Selecting a Guardian for Minors – Geography

Geography is a factor that my clients frequently fail to consider when naming a guardian for their minor children. If it is possible, name someone who lives close.

If something happens that renders you unable to care for you minor children, it will be a stressful time for the children and for the named guardian. The last thing that you want is to add more stress to the situation. If the children have to move a long distance to the guardian, or if the guardian has to move to the children, the relocation will add additional stress.

If possible, name someone who lives close. Of course, some of us do not live near the person or person that we feel would be the best guardian of our children. If that is true for you, it is ok. Geography is one of many factors to consider when deciding on who should act as guardian. Very few people will have a guardian who fits perfectly when considering all of the factors. Just do the your best to consider the factors and seek the counsel of a competent estate planning attorney if you feel you need to.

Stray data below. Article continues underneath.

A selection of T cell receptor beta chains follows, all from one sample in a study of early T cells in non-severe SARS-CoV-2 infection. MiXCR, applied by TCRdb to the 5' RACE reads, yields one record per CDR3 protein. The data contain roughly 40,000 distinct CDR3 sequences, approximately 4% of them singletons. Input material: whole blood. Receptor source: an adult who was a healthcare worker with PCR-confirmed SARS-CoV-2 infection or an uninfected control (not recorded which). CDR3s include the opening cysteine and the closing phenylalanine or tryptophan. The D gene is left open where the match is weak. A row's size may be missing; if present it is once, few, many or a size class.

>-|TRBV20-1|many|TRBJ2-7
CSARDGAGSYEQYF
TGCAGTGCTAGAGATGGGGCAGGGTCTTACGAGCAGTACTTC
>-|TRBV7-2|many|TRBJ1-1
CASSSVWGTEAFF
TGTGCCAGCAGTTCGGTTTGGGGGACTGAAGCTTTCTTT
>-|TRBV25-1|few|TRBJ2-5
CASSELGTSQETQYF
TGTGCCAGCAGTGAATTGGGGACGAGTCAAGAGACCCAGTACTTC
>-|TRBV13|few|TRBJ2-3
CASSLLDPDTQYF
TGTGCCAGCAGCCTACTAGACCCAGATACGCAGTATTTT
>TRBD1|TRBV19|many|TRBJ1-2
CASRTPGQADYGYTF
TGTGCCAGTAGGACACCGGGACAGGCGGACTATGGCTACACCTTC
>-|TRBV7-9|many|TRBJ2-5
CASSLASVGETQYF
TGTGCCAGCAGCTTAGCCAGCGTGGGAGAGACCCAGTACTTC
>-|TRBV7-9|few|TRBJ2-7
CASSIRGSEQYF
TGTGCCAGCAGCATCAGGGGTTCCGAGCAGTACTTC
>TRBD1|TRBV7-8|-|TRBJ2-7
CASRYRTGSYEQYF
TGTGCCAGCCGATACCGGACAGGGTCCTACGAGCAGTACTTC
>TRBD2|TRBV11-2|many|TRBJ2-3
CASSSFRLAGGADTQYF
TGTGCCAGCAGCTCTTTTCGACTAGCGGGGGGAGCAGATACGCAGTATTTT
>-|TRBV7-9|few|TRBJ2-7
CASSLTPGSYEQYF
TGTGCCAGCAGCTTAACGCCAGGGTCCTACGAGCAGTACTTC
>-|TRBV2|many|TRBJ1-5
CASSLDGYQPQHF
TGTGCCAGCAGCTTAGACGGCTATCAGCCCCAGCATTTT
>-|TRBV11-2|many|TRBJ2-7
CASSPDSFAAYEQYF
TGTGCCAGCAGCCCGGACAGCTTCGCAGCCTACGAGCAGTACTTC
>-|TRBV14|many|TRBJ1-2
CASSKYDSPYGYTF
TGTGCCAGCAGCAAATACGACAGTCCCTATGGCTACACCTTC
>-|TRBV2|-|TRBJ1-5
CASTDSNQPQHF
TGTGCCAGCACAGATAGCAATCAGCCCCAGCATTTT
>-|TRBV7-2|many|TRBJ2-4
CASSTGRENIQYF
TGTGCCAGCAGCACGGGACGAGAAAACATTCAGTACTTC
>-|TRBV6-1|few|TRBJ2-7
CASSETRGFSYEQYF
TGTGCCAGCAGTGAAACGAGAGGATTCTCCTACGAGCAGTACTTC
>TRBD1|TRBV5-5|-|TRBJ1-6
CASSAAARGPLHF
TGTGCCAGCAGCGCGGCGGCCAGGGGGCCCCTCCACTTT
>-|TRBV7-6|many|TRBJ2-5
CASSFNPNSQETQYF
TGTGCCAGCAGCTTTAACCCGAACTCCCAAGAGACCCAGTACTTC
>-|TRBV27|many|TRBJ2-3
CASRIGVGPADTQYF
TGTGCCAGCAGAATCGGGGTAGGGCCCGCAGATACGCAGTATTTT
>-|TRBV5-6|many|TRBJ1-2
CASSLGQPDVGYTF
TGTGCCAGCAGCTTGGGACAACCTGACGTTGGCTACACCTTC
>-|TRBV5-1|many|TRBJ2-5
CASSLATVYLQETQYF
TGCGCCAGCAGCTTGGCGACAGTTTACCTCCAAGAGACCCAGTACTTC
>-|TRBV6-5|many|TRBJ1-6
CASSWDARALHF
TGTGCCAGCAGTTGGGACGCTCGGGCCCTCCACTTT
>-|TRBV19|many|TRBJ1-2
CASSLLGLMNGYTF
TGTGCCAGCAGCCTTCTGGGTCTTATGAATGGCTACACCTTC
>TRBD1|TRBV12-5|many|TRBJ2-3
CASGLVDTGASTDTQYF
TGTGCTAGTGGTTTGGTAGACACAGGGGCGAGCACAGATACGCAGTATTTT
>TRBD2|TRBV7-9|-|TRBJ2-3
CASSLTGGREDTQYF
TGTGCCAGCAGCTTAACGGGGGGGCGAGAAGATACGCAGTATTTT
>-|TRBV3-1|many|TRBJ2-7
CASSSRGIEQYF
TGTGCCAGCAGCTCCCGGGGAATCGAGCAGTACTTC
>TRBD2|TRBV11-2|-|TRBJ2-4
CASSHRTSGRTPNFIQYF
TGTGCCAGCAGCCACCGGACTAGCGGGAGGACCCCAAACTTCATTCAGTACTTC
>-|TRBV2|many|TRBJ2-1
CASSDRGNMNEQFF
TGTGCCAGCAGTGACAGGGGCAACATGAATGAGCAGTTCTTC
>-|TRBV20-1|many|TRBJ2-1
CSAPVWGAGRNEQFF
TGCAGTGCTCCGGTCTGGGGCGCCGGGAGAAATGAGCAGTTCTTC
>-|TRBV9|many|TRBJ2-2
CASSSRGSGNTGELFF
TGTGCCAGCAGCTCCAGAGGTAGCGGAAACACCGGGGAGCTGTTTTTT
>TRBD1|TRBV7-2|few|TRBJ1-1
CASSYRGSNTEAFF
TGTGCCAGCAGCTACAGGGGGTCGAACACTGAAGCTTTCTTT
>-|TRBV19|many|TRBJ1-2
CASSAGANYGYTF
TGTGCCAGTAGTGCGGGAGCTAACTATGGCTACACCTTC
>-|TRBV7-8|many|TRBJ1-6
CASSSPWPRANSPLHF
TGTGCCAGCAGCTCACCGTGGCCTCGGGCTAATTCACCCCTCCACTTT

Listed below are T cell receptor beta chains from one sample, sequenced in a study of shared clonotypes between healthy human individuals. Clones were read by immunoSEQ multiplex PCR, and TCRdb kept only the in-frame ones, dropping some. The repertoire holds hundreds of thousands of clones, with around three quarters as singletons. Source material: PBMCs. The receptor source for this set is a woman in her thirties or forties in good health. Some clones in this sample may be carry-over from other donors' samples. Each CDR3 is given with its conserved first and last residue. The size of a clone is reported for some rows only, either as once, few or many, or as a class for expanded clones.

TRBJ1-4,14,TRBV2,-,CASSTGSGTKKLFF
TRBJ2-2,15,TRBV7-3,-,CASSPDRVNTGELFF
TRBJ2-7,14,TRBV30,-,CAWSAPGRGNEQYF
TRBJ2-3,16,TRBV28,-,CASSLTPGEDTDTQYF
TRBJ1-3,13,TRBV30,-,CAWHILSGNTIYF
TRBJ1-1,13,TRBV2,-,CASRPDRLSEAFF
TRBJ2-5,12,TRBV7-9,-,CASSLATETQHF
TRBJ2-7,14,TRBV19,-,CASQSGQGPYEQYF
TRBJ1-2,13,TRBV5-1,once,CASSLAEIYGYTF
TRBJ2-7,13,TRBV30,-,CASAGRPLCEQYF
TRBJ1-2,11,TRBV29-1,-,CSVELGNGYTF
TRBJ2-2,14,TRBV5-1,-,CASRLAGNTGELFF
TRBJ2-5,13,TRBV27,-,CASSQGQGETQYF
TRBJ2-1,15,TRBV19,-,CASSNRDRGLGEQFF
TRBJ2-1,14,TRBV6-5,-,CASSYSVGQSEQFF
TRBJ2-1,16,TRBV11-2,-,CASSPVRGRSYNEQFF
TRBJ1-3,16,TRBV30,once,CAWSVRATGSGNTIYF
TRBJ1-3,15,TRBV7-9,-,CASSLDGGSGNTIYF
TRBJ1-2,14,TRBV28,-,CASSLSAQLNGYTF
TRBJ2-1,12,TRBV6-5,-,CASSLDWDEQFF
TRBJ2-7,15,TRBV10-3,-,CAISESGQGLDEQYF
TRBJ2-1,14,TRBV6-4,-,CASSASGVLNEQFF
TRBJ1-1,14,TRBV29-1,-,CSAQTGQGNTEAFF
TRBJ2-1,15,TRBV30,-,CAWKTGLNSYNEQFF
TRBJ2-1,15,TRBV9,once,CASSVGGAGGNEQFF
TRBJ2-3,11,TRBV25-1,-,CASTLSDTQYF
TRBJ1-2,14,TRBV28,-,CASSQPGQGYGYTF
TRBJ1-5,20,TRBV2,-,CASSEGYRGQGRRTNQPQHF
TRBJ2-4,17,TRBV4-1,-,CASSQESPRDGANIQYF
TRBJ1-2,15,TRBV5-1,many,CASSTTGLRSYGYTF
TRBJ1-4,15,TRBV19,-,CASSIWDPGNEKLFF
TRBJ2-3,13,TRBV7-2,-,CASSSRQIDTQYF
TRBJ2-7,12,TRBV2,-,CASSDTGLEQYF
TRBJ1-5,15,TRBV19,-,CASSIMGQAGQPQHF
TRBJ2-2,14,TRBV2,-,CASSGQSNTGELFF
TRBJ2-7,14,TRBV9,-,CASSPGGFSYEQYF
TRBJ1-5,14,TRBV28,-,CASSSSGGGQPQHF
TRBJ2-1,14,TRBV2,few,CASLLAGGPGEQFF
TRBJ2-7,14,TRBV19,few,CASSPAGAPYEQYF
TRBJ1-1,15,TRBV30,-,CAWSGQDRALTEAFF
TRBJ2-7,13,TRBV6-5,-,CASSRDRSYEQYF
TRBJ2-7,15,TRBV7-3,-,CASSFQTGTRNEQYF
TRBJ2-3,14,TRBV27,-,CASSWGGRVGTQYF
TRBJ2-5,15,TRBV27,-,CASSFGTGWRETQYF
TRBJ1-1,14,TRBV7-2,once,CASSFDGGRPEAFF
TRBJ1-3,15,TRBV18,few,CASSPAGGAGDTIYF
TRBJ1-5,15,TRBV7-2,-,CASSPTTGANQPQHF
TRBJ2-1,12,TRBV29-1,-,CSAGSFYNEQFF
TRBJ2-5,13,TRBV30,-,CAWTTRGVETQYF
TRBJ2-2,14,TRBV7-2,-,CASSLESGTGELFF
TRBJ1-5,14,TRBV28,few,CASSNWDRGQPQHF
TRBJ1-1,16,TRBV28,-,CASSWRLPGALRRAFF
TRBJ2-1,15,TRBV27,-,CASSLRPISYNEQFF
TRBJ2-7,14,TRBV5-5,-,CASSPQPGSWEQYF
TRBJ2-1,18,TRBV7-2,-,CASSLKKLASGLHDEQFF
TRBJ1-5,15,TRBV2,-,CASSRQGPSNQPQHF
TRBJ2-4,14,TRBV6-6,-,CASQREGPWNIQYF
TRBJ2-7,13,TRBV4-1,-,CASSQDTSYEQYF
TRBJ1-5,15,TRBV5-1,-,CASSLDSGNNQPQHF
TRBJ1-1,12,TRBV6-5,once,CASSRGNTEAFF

Selecting a Guardian for Minor Children

I recently welcomed my son Thomas into the world. He was born August 23, 2012 healthy and happy. Since he is my first, I never realized how protective a parent can feel for a child. Now, I truly understand why naming a guardian is such an important aspect of estate planning for my clients.

In the next few weeks I will be writing about the factors one should consider when naming a guardian for a minor and how to make sure you do it right.


Be Concerned By the Size of Your Estate

During the last few years, the majority of Oklahoma citizens have not needed to worry about estate tax. If you passed away in 2011 or 2012 you are eligible for a $5 million estate tax exemption. Even though the size of your estate includes life insurance proceeds paid to your beneficiaries upon your death, a fact most people do not understand, most estates are less that $5 million.
Unfortunately, the estate tax exemption amount is going to change January 1, 2013. The exemption amount will only be $1 million starting the coming year. This will cause a lot more Oklahoma households to get slammed with this tax. Even worse, all of your assets over $1 million will be taxed at 55%. That means if your house, cars, brokerage accounts, bank accounts and other property are worth $500,000, and you have a $1 million life insurance benefit, your family will be paying the IRS $275,000. Hopefully, Congress and the elected President will work together to change this.
Below are a few tips regarding the estate tax that you ought to remember:
  • Unless you have engaged in advanced estate planning, everything counts. Your personal property counts. This consists of your: IRAs, insurance, annuities, autos, collectibles, 401(k)s, checking accounts, business interests, and so forth. All of you real property counts, like your house.